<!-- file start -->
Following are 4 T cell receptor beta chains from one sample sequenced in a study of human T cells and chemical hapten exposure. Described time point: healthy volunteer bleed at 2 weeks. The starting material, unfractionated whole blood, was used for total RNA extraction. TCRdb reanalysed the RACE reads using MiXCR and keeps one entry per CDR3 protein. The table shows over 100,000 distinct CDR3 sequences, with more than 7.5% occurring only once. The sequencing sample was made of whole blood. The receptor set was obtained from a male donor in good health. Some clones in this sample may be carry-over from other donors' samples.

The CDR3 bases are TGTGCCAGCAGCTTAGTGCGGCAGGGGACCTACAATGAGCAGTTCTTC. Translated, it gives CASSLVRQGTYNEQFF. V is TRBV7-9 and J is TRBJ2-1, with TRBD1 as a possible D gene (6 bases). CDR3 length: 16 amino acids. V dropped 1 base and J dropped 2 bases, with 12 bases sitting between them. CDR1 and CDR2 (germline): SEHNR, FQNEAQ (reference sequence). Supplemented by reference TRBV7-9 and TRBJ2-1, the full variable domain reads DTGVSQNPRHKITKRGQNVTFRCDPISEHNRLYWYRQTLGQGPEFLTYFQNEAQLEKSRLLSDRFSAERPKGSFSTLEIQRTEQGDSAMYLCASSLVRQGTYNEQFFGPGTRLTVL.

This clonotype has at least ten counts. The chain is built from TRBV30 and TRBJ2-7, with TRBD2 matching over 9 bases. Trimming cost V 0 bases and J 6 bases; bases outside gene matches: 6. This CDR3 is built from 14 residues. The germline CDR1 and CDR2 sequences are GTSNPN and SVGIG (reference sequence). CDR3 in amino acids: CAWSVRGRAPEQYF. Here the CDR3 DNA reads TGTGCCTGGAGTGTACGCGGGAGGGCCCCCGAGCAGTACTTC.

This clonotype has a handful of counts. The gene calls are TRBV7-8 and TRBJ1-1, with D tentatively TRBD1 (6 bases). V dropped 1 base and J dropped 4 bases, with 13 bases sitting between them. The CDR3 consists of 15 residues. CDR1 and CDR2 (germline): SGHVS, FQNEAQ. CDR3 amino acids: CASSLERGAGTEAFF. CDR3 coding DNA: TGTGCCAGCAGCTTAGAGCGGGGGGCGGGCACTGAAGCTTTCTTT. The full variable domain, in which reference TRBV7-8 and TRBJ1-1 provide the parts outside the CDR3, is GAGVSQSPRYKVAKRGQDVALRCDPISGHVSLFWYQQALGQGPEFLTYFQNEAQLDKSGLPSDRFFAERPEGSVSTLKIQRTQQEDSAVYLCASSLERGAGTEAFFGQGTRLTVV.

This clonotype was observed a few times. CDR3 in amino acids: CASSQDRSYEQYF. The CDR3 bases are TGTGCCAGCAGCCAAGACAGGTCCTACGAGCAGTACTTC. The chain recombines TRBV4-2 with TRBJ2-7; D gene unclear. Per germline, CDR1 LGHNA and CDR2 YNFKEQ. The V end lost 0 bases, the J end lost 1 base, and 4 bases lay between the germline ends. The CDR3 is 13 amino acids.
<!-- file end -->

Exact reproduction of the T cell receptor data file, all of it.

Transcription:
Following are 4 T cell receptor beta chains from one sample sequenced in a study of human T cells and chemical hapten exposure. Described time point: healthy volunteer bleed at 2 weeks. The starting material, unfractionated whole blood, was used for total RNA extraction. TCRdb reanalysed the RACE reads using MiXCR and keeps one entry per CDR3 protein. The table shows over 100,000 distinct CDR3 sequences, with more than 7.5% occurring only once. The sequencing sample was made of whole blood. The receptor set was obtained from a male donor in good health. Some clones in this sample may be carry-over from other donors' samples.

The CDR3 bases are TGTGCCAGCAGCTTAGTGCGGCAGGGGACCTACAATGAGCAGTTCTTC. Translated, it gives CASSLVRQGTYNEQFF. V is TRBV7-9 and J is TRBJ2-1, with TRBD1 as a possible D gene (6 bases). CDR3 length: 16 amino acids. V dropped 1 base and J dropped 2 bases, with 12 bases sitting between them. CDR1 and CDR2 (germline): SEHNR, FQNEAQ (reference sequence). Supplemented by reference TRBV7-9 and TRBJ2-1, the full variable domain reads DTGVSQNPRHKITKRGQNVTFRCDPISEHNRLYWYRQTLGQGPEFLTYFQNEAQLEKSRLLSDRFSAERPKGSFSTLEIQRTEQGDSAMYLCASSLVRQGTYNEQFFGPGTRLTVL.

This clonotype has at least ten counts. The chain is built from TRBV30 and TRBJ2-7, with TRBD2 matching over 9 bases. Trimming cost V 0 bases and J 6 bases; bases outside gene matches: 6. This CDR3 is built from 14 residues. The germline CDR1 and CDR2 sequences are GTSNPN and SVGIG (reference sequence). CDR3 in amino acids: CAWSVRGRAPEQYF. Here the CDR3 DNA reads TGTGCCTGGAGTGTACGCGGGAGGGCCCCCGAGCAGTACTTC.

This clonotype has a handful of counts. The gene calls are TRBV7-8 and TRBJ1-1, with D tentatively TRBD1 (6 bases). V dropped 1 base and J dropped 4 bases, with 13 bases sitting between them. The CDR3 consists of 15 residues. CDR1 and CDR2 (germline): SGHVS, FQNEAQ. CDR3 amino acids: CASSLERGAGTEAFF. CDR3 coding DNA: TGTGCCAGCAGCTTAGAGCGGGGGGCGGGCACTGAAGCTTTCTTT. The full variable domain, in which reference TRBV7-8 and TRBJ1-1 provide the parts outside the CDR3, is GAGVSQSPRYKVAKRGQDVALRCDPISGHVSLFWYQQALGQGPEFLTYFQNEAQLDKSGLPSDRFFAERPEGSVSTLKIQRTQQEDSAVYLCASSLERGAGTEAFFGQGTRLTVV.

This clonotype was observed a few times. CDR3 in amino acids: CASSQDRSYEQYF. The CDR3 bases are TGTGCCAGCAGCCAAGACAGGTCCTACGAGCAGTACTTC. The chain recombines TRBV4-2 with TRBJ2-7; D gene unclear. Per germline, CDR1 LGHNA and CDR2 YNFKEQ. The V end lost 0 bases, the J end lost 1 base, and 4 bases lay between the germline ends. The CDR3 is 13 amino acids.